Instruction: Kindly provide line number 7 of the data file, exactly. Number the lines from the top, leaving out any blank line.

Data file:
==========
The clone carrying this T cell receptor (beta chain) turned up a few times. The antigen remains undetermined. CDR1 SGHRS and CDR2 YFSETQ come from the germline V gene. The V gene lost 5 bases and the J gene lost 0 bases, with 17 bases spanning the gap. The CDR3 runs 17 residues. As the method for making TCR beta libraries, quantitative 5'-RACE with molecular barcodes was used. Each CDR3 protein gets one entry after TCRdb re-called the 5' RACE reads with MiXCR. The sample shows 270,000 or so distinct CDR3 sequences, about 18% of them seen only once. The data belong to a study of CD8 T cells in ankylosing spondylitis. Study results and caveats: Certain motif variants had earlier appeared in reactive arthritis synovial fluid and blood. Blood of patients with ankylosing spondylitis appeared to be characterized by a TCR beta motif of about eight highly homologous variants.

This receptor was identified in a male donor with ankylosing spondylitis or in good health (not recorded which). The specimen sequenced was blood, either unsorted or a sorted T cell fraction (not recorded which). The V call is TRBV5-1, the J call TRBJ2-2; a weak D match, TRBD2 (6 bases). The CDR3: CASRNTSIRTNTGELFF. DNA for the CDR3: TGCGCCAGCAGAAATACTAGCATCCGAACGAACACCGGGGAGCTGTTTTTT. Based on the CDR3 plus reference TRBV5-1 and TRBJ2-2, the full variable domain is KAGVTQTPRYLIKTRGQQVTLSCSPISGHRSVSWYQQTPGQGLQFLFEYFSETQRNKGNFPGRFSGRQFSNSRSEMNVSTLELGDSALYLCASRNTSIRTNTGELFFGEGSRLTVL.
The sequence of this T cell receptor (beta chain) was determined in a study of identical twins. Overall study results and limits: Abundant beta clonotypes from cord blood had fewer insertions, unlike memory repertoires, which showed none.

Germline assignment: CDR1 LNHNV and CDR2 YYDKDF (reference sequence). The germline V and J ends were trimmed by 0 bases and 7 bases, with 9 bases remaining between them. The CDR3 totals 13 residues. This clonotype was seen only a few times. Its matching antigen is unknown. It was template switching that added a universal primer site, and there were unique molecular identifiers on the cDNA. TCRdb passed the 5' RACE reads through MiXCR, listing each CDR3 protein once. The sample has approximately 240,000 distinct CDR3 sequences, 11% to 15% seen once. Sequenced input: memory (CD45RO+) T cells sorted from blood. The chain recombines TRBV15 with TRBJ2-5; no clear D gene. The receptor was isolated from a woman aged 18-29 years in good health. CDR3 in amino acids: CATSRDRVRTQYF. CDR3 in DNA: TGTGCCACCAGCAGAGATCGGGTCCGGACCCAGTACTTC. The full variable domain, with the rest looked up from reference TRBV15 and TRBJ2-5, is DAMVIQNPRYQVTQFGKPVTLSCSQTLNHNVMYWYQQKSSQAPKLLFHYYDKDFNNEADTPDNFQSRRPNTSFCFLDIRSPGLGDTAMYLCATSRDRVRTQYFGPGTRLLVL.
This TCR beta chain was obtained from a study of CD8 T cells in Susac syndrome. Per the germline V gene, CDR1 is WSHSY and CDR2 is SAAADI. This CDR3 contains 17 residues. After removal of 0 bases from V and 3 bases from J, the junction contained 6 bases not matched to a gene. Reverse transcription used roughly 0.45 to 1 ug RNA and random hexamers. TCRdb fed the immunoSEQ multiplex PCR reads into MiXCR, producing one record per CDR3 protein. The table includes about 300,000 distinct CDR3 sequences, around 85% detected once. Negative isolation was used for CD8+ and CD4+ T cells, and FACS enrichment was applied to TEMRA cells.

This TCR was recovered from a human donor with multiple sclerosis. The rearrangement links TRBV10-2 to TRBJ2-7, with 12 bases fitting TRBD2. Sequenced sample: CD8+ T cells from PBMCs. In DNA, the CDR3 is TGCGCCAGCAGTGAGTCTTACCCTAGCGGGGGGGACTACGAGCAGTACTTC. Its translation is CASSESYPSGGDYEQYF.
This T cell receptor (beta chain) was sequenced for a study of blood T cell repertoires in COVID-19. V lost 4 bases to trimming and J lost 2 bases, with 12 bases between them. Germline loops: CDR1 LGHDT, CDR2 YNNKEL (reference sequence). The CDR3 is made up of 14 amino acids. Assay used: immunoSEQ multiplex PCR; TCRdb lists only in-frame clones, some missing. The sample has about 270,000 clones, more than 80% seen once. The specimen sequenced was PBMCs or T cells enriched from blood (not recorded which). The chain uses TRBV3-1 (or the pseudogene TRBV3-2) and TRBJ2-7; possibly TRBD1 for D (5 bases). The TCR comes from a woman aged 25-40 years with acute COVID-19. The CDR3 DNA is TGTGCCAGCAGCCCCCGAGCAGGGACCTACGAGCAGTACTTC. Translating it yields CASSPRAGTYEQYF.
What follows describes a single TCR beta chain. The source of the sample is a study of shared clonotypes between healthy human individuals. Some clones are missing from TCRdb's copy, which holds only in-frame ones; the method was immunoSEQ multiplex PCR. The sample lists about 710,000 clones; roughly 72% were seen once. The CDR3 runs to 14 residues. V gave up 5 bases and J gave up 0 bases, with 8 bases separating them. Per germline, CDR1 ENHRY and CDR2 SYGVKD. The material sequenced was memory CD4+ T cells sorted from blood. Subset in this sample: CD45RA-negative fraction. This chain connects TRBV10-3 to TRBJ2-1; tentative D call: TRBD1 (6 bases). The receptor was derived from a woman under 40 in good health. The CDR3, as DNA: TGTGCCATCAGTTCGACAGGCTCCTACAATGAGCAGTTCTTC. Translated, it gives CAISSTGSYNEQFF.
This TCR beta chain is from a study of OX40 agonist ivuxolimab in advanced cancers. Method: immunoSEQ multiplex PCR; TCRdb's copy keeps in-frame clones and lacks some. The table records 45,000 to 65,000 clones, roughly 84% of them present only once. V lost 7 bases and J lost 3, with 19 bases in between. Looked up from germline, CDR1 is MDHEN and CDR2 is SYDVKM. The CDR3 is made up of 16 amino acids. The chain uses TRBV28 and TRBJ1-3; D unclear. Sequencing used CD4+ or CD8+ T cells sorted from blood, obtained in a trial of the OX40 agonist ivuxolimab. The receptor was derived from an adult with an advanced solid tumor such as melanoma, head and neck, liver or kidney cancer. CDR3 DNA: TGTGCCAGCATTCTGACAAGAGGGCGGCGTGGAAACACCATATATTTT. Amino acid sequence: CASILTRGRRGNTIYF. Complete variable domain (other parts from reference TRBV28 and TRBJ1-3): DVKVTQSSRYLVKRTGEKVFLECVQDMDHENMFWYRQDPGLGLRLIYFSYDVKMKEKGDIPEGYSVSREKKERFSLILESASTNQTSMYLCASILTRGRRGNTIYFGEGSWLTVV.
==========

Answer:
This T cell receptor (beta chain) was sequenced for a study of blood T cell repertoires in COVID-19. V lost 4 bases to trimming and J lost 2 bases, with 12 bases between them. Germline loops: CDR1 LGHDT, CDR2 YNNKEL (reference sequence). The CDR3 is made up of 14 amino acids. Assay used: immunoSEQ multiplex PCR; TCRdb lists only in-frame clones, some missing. The sample has about 270,000 clones, more than 80% seen once. The specimen sequenced was PBMCs or T cells enriched from blood (not recorded which). The chain uses TRBV3-1 (or the pseudogene TRBV3-2) and TRBJ2-7; possibly TRBD1 for D (5 bases). The TCR comes from a woman aged 25-40 years with acute COVID-19. The CDR3 DNA is TGTGCCAGCAGCCCCCGAGCAGGGACCTACGAGCAGTACTTC. Translating it yields CASSPRAGTYEQYF.